Yager: College students make the best Internet start-up entrepreneurs

The last decade and a half has heralded in a new age of creativity and creation. The proliferation of the personal computer, high speed Internet and technology education has opened the door for anyone with initiative to create a webpage or service. This shift has shown that the source of a good service is not corporate sponsorship but rather the college student spirit. For example, Google, Yahoo and WordPress – as well as the college student crack that is Facebook – were all created in colleges. Google’s Sergey Brin and Larry Page created the pre-Google search engine BackRub as a research project to index Stanford University’s library. Matt Mullenweg developed WordPress as a freshman at the University of Houston and Mark Zuckerburg famously ditched Harvard once Facebook came to maturation.

Sadly, those college days are gone. Facebook has become a bloated behemoth full of advertisements and “sticky” marketing, Google has turned away from creating products of their own in favor of corporate buyouts and WordPress has lost its reign on the “blogosphere” to Tumblr and Twitter.

Although they are incredibly profitable, they’ve lost their roots. The same tenacity that drives a college student to study into the wee hours of the morning and work multiple jobs for pennies on the dollar is the same force that makes for a great new startup. It’s determination. It’s a drive to make a name for oneself – to become more than yet another college student.

The tech giants, however, have lost that. The soul-sucking corporate attitude of perpetual growth has taken the collegiate elixir of life and squeezed out every last drop. Who cares about ease of use when more eyes can see more ads? Who cares about privacy when there’s so much money to be made selling user information?

College students do. When you’re just starting out, you have to make the best service possible or fail. Bugs and errors must be fixed post-haste. Interface and functionality must be implemented properly as fast as possible. Listening to users is the difference between sinking and swimming: big stakes, big money.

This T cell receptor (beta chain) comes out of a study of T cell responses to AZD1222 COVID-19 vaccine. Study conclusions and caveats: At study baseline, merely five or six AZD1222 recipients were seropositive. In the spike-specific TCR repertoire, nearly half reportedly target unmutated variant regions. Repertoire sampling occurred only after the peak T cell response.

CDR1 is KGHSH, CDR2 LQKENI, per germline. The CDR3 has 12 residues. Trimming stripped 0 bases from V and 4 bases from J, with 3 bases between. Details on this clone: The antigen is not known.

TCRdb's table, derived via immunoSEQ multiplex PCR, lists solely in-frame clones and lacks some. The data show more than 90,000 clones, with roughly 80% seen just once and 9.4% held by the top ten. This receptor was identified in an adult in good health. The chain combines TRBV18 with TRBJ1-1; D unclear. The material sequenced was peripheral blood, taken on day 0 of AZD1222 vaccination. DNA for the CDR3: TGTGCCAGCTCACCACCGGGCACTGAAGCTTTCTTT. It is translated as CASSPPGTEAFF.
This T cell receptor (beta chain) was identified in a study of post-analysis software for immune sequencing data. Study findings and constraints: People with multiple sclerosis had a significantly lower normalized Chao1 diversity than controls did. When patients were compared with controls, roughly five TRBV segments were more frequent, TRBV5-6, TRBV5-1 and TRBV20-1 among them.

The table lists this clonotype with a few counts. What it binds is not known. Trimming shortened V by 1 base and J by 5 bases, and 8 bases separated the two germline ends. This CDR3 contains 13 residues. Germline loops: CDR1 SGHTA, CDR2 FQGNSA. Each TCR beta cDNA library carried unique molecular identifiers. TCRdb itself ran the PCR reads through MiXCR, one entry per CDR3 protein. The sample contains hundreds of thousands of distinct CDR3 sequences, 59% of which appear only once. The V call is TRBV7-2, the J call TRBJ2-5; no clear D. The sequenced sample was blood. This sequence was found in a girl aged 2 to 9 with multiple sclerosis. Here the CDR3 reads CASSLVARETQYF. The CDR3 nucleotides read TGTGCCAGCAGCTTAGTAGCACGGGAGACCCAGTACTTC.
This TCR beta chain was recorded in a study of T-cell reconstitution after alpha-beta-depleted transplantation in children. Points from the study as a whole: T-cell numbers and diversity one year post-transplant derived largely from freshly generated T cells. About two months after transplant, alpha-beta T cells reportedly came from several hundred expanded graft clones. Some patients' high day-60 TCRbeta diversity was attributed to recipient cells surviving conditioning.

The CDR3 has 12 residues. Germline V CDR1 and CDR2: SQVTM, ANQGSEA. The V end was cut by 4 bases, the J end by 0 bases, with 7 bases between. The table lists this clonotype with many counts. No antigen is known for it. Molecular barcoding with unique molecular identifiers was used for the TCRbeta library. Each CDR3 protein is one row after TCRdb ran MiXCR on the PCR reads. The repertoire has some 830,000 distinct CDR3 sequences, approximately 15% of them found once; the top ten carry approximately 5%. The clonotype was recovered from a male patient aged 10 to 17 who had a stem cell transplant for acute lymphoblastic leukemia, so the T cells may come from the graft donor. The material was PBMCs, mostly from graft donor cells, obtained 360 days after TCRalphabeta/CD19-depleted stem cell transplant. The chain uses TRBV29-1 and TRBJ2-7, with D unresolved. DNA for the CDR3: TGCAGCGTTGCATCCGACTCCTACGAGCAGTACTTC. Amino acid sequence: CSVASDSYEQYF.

Unsurprisingly, Geneseo students have seen this light. OK, I know that seems like a bunch of clichéd, promotional hokum but here at Geneseo, it’s particularly true. In this last year alone, there have been three – yes, three – web startups that have originated in Geneseo. November 2011 saw the emergence (and disappearance) of senior Jeff Singer’s Pricemysemester.com, a service to find the prices of college textbooks. March 2012 rang in the start of a new venture, Munchful.com, a service to order food from around Geneseo for delivery or pickup.

The future also holds promise. Locally, the upcoming release of CrkBoard.com, a service to manage homework and classes, will present yet another opportunity for Geneseo entrepreneurship.

On the grander scale, 20.4 million Americans attending college every year make for countless ideas that could hit it big. If I were Google, Facebook or Yahoo, I’d take a lesson from the burgeoning ranks of potential competitors, work for users and change as quickly as possible.

Today’s tech giants are much like the Titanic: Although they’re said to be unsinkable, they will inevitably succumb to the waves of time.